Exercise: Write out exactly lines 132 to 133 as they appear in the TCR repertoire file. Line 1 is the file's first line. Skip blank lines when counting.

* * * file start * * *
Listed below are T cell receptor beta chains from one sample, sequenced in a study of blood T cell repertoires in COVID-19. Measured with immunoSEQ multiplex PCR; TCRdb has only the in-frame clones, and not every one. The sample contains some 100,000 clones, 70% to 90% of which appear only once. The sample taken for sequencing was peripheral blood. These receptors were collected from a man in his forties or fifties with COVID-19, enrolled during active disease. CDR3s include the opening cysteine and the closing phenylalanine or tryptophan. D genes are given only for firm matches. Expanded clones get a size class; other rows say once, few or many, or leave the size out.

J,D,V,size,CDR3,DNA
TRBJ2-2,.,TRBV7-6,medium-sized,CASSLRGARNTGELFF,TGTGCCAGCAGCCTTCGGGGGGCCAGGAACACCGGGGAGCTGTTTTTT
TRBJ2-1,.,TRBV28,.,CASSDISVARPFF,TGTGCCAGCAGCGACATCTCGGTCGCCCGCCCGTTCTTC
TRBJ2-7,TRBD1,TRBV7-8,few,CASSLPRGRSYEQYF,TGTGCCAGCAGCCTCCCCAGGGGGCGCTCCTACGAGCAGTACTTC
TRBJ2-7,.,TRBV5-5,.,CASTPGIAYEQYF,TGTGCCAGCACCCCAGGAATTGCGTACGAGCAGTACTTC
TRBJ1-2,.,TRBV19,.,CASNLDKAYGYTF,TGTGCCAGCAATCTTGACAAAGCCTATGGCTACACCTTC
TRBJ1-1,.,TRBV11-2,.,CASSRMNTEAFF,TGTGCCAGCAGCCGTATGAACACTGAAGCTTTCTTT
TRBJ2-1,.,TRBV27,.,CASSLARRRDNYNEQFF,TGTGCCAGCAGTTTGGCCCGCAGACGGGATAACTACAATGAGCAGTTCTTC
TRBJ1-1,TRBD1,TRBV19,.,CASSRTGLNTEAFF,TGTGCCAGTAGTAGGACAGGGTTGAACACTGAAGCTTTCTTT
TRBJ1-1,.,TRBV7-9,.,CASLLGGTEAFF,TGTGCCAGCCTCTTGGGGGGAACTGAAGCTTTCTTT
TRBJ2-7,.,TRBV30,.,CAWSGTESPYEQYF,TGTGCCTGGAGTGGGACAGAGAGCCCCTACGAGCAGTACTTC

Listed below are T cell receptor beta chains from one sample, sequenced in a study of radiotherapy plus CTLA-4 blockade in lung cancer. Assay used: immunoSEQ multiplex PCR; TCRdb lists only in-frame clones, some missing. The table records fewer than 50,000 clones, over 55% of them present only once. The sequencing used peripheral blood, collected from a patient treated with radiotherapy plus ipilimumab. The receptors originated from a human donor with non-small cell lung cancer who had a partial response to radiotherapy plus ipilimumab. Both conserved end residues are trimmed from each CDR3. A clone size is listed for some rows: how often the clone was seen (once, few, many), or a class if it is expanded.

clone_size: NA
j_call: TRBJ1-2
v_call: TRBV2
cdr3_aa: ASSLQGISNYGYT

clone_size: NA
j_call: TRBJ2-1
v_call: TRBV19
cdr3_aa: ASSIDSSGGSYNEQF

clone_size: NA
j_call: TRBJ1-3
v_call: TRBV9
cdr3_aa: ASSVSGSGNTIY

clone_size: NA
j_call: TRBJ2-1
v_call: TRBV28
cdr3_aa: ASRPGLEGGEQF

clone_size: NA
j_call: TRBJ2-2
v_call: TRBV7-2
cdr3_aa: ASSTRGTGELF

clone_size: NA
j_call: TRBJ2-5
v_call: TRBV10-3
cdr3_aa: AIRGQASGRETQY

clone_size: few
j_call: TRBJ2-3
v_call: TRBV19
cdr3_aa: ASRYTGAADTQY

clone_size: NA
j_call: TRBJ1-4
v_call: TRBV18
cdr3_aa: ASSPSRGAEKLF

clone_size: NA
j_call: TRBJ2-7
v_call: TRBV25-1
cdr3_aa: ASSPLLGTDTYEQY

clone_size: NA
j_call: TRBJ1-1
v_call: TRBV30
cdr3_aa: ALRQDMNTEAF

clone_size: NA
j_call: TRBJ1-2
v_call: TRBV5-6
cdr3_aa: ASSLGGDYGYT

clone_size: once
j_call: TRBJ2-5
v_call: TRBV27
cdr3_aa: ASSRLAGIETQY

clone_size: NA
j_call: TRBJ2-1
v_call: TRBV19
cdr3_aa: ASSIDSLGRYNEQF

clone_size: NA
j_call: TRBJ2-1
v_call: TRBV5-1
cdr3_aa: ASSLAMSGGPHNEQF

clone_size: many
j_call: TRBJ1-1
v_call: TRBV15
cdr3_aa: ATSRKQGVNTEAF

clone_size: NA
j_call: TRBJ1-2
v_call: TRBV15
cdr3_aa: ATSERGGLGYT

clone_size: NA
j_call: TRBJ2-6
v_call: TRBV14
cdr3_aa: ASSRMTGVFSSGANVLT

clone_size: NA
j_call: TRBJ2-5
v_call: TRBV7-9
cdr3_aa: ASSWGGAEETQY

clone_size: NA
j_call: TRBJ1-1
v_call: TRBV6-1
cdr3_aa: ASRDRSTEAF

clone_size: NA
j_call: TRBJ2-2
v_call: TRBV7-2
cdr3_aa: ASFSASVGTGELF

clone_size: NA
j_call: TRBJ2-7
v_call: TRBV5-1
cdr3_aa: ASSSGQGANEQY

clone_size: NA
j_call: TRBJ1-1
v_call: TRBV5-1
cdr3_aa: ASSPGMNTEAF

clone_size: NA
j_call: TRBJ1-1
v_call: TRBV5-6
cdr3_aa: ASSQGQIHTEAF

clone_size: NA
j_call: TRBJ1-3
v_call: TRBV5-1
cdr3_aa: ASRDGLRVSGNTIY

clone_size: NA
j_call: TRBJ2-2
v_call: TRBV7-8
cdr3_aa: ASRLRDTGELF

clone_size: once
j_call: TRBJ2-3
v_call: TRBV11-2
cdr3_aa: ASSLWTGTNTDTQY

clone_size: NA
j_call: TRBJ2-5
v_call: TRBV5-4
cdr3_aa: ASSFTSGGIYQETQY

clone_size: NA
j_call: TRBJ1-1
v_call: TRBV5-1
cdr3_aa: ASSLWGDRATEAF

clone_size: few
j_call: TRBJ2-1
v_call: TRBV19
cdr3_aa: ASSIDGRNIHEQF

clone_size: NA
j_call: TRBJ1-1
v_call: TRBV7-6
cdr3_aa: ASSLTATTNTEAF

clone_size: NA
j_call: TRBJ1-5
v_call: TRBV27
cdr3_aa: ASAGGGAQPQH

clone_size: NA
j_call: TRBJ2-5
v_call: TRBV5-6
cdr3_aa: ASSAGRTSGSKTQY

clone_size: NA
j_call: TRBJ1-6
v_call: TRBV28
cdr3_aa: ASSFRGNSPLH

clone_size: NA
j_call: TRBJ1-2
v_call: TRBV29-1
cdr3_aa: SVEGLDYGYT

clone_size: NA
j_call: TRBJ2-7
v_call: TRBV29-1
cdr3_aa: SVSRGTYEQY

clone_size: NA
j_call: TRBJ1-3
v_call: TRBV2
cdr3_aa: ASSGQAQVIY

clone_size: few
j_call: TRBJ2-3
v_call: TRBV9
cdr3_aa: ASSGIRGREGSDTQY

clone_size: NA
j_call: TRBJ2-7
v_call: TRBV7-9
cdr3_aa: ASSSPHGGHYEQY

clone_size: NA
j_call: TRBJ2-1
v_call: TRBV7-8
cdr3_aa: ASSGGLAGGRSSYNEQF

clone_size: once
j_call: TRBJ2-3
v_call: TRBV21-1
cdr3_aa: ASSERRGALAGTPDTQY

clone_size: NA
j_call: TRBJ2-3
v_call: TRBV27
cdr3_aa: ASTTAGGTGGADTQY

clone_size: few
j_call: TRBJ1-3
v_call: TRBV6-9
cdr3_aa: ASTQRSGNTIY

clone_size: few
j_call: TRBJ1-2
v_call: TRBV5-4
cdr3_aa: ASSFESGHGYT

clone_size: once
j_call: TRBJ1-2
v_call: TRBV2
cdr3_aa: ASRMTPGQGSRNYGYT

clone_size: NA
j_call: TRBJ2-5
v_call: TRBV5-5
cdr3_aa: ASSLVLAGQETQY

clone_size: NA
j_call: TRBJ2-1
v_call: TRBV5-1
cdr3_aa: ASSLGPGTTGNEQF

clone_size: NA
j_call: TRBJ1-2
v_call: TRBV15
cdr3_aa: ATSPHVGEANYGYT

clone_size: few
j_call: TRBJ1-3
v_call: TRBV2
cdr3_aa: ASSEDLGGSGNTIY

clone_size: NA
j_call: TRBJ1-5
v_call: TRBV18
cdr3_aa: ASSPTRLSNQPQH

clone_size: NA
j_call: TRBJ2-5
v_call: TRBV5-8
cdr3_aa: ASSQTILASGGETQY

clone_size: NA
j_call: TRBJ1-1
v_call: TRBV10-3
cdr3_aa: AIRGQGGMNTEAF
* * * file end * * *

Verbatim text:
v_call: TRBV7-6
cdr3_aa: ASSLTATTNTEAF